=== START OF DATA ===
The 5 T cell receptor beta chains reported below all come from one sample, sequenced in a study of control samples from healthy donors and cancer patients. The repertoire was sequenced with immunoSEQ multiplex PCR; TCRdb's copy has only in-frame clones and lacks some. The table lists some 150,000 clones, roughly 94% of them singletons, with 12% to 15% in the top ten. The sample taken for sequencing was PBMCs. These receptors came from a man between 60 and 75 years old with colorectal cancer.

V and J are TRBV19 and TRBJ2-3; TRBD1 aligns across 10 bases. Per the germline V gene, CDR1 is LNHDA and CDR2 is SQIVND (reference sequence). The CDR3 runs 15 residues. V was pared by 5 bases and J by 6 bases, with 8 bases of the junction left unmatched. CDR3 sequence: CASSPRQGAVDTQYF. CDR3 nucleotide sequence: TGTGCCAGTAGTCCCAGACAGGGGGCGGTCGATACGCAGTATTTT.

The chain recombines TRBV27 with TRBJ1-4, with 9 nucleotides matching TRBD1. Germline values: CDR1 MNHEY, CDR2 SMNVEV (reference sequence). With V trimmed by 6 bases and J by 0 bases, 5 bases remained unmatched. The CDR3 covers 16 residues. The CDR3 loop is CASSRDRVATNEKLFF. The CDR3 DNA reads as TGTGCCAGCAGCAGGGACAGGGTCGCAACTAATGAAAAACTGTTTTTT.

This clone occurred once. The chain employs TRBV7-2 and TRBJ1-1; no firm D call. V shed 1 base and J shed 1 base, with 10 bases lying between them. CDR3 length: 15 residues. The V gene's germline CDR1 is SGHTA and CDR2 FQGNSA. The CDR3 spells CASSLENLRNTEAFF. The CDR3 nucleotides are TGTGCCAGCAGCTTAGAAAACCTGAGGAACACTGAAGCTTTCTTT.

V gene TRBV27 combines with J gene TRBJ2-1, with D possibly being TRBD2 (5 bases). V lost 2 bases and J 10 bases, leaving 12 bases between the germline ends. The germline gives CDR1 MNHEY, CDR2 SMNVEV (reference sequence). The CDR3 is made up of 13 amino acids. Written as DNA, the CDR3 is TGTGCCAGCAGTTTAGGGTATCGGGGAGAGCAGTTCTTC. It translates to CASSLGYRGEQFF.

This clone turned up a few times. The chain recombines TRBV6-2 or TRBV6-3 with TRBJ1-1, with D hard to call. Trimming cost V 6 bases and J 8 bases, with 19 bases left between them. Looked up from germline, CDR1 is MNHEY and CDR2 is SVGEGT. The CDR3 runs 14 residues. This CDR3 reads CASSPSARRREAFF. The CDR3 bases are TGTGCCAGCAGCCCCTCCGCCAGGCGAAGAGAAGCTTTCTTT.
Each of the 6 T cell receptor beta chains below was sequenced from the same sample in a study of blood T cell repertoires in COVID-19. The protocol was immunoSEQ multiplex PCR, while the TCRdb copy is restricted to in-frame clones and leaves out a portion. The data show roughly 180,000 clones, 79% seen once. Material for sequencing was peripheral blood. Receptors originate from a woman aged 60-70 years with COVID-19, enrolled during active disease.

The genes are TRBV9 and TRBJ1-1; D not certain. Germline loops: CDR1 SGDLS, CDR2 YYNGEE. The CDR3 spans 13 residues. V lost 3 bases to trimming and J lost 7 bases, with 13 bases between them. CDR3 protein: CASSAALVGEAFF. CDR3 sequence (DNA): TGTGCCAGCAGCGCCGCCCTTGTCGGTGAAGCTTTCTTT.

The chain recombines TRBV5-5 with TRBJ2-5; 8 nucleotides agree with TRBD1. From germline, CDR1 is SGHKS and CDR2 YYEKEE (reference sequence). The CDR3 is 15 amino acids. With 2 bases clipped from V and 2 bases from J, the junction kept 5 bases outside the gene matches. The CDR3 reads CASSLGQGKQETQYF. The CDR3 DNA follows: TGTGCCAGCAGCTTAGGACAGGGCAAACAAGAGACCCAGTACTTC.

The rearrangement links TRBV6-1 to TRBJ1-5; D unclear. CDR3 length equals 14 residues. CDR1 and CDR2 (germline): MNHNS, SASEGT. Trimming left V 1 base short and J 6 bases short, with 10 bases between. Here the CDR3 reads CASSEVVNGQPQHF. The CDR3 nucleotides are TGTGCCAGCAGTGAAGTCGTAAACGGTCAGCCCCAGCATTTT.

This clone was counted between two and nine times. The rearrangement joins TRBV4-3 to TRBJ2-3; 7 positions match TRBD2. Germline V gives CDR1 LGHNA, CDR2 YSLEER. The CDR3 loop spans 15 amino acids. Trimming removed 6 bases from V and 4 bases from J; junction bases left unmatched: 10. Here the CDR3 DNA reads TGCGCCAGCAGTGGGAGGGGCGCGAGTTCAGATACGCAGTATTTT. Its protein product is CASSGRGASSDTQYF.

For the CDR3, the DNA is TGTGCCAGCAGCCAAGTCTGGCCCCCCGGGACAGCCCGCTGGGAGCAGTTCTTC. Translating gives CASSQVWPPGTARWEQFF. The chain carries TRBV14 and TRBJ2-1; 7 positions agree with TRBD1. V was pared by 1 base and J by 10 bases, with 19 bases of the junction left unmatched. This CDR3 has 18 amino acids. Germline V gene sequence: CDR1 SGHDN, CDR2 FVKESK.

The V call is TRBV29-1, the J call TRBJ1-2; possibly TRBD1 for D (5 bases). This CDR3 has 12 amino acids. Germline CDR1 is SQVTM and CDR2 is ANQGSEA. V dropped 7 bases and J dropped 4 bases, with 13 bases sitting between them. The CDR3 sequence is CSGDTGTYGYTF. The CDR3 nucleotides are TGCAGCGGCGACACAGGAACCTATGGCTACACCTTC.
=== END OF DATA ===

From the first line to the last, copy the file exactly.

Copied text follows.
The 5 T cell receptor beta chains reported below all come from one sample, sequenced in a study of control samples from healthy donors and cancer patients. The repertoire was sequenced with immunoSEQ multiplex PCR; TCRdb's copy has only in-frame clones and lacks some. The table lists some 150,000 clones, roughly 94% of them singletons, with 12% to 15% in the top ten. The sample taken for sequencing was PBMCs. These receptors came from a man between 60 and 75 years old with colorectal cancer.

V and J are TRBV19 and TRBJ2-3; TRBD1 aligns across 10 bases. Per the germline V gene, CDR1 is LNHDA and CDR2 is SQIVND (reference sequence). The CDR3 runs 15 residues. V was pared by 5 bases and J by 6 bases, with 8 bases of the junction left unmatched. CDR3 sequence: CASSPRQGAVDTQYF. CDR3 nucleotide sequence: TGTGCCAGTAGTCCCAGACAGGGGGCGGTCGATACGCAGTATTTT.

The chain recombines TRBV27 with TRBJ1-4, with 9 nucleotides matching TRBD1. Germline values: CDR1 MNHEY, CDR2 SMNVEV (reference sequence). With V trimmed by 6 bases and J by 0 bases, 5 bases remained unmatched. The CDR3 covers 16 residues. The CDR3 loop is CASSRDRVATNEKLFF. The CDR3 DNA reads as TGTGCCAGCAGCAGGGACAGGGTCGCAACTAATGAAAAACTGTTTTTT.

This clone occurred once. The chain employs TRBV7-2 and TRBJ1-1; no firm D call. V shed 1 base and J shed 1 base, with 10 bases lying between them. CDR3 length: 15 residues. The V gene's germline CDR1 is SGHTA and CDR2 FQGNSA. The CDR3 spells CASSLENLRNTEAFF. The CDR3 nucleotides are TGTGCCAGCAGCTTAGAAAACCTGAGGAACACTGAAGCTTTCTTT.

V gene TRBV27 combines with J gene TRBJ2-1, with D possibly being TRBD2 (5 bases). V lost 2 bases and J 10 bases, leaving 12 bases between the germline ends. The germline gives CDR1 MNHEY, CDR2 SMNVEV (reference sequence). The CDR3 is made up of 13 amino acids. Written as DNA, the CDR3 is TGTGCCAGCAGTTTAGGGTATCGGGGAGAGCAGTTCTTC. It translates to CASSLGYRGEQFF.

This clone turned up a few times. The chain recombines TRBV6-2 or TRBV6-3 with TRBJ1-1, with D hard to call. Trimming cost V 6 bases and J 8 bases, with 19 bases left between them. Looked up from germline, CDR1 is MNHEY and CDR2 is SVGEGT. The CDR3 runs 14 residues. This CDR3 reads CASSPSARRREAFF. The CDR3 bases are TGTGCCAGCAGCCCCTCCGCCAGGCGAAGAGAAGCTTTCTTT.
Each of the 6 T cell receptor beta chains below was sequenced from the same sample in a study of blood T cell repertoires in COVID-19. The protocol was immunoSEQ multiplex PCR, while the TCRdb copy is restricted to in-frame clones and leaves out a portion. The data show roughly 180,000 clones, 79% seen once. Material for sequencing was peripheral blood. Receptors originate from a woman aged 60-70 years with COVID-19, enrolled during active disease.

The genes are TRBV9 and TRBJ1-1; D not certain. Germline loops: CDR1 SGDLS, CDR2 YYNGEE. The CDR3 spans 13 residues. V lost 3 bases to trimming and J lost 7 bases, with 13 bases between them. CDR3 protein: CASSAALVGEAFF. CDR3 sequence (DNA): TGTGCCAGCAGCGCCGCCCTTGTCGGTGAAGCTTTCTTT.

The chain recombines TRBV5-5 with TRBJ2-5; 8 nucleotides agree with TRBD1. From germline, CDR1 is SGHKS and CDR2 YYEKEE (reference sequence). The CDR3 is 15 amino acids. With 2 bases clipped from V and 2 bases from J, the junction kept 5 bases outside the gene matches. The CDR3 reads CASSLGQGKQETQYF. The CDR3 DNA follows: TGTGCCAGCAGCTTAGGACAGGGCAAACAAGAGACCCAGTACTTC.

The rearrangement links TRBV6-1 to TRBJ1-5; D unclear. CDR3 length equals 14 residues. CDR1 and CDR2 (germline): MNHNS, SASEGT. Trimming left V 1 base short and J 6 bases short, with 10 bases between. Here the CDR3 reads CASSEVVNGQPQHF. The CDR3 nucleotides are TGTGCCAGCAGTGAAGTCGTAAACGGTCAGCCCCAGCATTTT.

This clone was counted between two and nine times. The rearrangement joins TRBV4-3 to TRBJ2-3; 7 positions match TRBD2. Germline V gives CDR1 LGHNA, CDR2 YSLEER. The CDR3 loop spans 15 amino acids. Trimming removed 6 bases from V and 4 bases from J; junction bases left unmatched: 10. Here the CDR3 DNA reads TGCGCCAGCAGTGGGAGGGGCGCGAGTTCAGATACGCAGTATTTT. Its protein product is CASSGRGASSDTQYF.

For the CDR3, the DNA is TGTGCCAGCAGCCAAGTCTGGCCCCCCGGGACAGCCCGCTGGGAGCAGTTCTTC. Translating gives CASSQVWPPGTARWEQFF. The chain carries TRBV14 and TRBJ2-1; 7 positions agree with TRBD1. V was pared by 1 base and J by 10 bases, with 19 bases of the junction left unmatched. This CDR3 has 18 amino acids. Germline V gene sequence: CDR1 SGHDN, CDR2 FVKESK.

The V call is TRBV29-1, the J call TRBJ1-2; possibly TRBD1 for D (5 bases). This CDR3 has 12 amino acids. Germline CDR1 is SQVTM and CDR2 is ANQGSEA. V dropped 7 bases and J dropped 4 bases, with 13 bases sitting between them. The CDR3 sequence is CSGDTGTYGYTF. The CDR3 nucleotides are TGCAGCGGCGACACAGGAACCTATGGCTACACCTTC.